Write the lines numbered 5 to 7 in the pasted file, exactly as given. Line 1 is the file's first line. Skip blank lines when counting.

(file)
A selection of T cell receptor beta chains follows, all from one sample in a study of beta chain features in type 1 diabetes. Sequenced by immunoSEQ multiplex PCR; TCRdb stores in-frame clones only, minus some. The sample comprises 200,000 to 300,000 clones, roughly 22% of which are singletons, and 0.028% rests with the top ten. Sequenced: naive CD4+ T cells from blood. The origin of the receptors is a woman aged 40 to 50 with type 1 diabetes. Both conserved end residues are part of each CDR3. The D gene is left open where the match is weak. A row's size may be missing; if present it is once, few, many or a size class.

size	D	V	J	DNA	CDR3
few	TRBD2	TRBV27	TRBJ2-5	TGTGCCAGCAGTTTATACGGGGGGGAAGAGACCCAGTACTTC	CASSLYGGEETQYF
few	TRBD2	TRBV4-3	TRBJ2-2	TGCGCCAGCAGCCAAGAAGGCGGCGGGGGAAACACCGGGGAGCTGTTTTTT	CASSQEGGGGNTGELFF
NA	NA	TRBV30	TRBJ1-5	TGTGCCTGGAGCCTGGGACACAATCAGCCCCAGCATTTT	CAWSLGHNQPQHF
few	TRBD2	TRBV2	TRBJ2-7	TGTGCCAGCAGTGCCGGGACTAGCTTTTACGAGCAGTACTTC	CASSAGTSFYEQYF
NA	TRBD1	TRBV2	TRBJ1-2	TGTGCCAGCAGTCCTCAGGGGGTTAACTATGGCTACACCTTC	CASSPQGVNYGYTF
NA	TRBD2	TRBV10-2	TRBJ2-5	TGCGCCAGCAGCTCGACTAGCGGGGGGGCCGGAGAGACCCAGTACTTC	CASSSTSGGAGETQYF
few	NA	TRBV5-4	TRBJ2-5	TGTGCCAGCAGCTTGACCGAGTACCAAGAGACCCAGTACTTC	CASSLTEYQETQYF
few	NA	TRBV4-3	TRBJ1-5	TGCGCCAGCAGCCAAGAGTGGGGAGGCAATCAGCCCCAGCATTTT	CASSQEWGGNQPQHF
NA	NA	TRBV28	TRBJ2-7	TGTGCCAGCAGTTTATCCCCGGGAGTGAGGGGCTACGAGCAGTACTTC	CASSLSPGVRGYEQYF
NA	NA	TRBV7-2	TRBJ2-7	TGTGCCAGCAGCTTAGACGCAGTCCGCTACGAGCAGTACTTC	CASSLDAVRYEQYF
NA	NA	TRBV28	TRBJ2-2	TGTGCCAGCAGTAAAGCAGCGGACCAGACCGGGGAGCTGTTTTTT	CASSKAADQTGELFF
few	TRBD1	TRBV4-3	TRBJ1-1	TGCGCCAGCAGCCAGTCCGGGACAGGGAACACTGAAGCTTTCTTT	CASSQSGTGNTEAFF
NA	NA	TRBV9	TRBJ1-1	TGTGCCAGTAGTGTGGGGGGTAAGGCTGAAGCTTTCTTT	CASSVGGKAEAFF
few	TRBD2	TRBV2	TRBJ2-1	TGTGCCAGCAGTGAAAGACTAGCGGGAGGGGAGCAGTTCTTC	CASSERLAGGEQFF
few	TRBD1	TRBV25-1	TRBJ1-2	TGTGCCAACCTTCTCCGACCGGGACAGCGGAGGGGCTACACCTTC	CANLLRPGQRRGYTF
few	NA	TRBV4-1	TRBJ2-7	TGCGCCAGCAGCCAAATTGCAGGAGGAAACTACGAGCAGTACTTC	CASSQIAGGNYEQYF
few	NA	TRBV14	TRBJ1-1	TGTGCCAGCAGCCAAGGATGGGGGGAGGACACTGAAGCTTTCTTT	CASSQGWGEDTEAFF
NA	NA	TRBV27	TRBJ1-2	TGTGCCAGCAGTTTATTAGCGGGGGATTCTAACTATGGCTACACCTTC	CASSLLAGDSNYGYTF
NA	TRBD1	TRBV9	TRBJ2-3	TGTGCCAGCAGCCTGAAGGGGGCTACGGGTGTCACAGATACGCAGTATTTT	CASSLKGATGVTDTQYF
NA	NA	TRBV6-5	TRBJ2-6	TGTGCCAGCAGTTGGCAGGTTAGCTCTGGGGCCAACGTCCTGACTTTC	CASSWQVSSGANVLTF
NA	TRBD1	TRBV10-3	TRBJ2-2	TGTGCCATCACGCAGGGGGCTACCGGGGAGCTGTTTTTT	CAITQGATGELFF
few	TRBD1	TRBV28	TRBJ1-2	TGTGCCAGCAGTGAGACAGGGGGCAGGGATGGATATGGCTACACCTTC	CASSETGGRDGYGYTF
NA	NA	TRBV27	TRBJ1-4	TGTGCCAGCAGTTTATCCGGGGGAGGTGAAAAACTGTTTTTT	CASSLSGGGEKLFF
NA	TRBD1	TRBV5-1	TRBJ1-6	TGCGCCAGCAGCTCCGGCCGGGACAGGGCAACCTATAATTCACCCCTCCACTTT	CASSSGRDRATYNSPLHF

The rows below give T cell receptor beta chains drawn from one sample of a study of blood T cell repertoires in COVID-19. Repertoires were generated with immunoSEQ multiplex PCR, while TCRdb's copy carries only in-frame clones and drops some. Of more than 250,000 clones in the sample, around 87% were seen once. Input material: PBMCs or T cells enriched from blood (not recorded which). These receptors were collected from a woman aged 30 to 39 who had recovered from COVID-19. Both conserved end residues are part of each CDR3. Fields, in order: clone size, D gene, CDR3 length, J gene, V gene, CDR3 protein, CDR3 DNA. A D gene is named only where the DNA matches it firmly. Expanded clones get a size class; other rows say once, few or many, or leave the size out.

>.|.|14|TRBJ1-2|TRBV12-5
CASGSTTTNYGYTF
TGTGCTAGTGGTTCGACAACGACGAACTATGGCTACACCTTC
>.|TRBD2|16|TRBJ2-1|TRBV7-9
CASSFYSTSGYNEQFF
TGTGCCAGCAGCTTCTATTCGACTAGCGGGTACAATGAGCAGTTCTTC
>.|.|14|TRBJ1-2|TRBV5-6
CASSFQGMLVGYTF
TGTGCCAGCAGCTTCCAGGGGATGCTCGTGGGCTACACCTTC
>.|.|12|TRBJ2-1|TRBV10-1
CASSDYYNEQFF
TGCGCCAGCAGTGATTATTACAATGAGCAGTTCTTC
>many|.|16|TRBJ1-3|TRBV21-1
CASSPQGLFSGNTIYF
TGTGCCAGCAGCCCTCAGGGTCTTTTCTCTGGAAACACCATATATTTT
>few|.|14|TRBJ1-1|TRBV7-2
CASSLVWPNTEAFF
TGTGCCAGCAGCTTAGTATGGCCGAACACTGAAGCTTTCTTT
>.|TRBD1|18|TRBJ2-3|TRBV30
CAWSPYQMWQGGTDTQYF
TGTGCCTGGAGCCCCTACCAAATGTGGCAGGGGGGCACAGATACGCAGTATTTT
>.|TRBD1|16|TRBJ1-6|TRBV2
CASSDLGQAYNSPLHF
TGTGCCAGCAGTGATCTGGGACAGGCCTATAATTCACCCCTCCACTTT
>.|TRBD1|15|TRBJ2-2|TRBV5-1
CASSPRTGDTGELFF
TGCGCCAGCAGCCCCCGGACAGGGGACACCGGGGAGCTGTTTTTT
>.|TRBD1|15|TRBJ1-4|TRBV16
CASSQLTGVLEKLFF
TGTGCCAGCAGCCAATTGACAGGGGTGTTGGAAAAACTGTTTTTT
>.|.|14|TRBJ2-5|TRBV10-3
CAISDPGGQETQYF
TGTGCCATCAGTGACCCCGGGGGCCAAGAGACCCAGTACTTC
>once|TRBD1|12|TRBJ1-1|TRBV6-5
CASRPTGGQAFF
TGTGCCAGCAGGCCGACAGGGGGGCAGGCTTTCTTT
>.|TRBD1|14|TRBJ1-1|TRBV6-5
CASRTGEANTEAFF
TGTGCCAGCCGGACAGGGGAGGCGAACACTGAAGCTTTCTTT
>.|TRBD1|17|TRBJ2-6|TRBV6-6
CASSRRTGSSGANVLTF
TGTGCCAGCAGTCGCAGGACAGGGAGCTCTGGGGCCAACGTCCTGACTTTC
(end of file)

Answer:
NA	NA	TRBV30	TRBJ1-5	TGTGCCTGGAGCCTGGGACACAATCAGCCCCAGCATTTT	CAWSLGHNQPQHF
few	TRBD2	TRBV2	TRBJ2-7	TGTGCCAGCAGTGCCGGGACTAGCTTTTACGAGCAGTACTTC	CASSAGTSFYEQYF
NA	TRBD1	TRBV2	TRBJ1-2	TGTGCCAGCAGTCCTCAGGGGGTTAACTATGGCTACACCTTC	CASSPQGVNYGYTF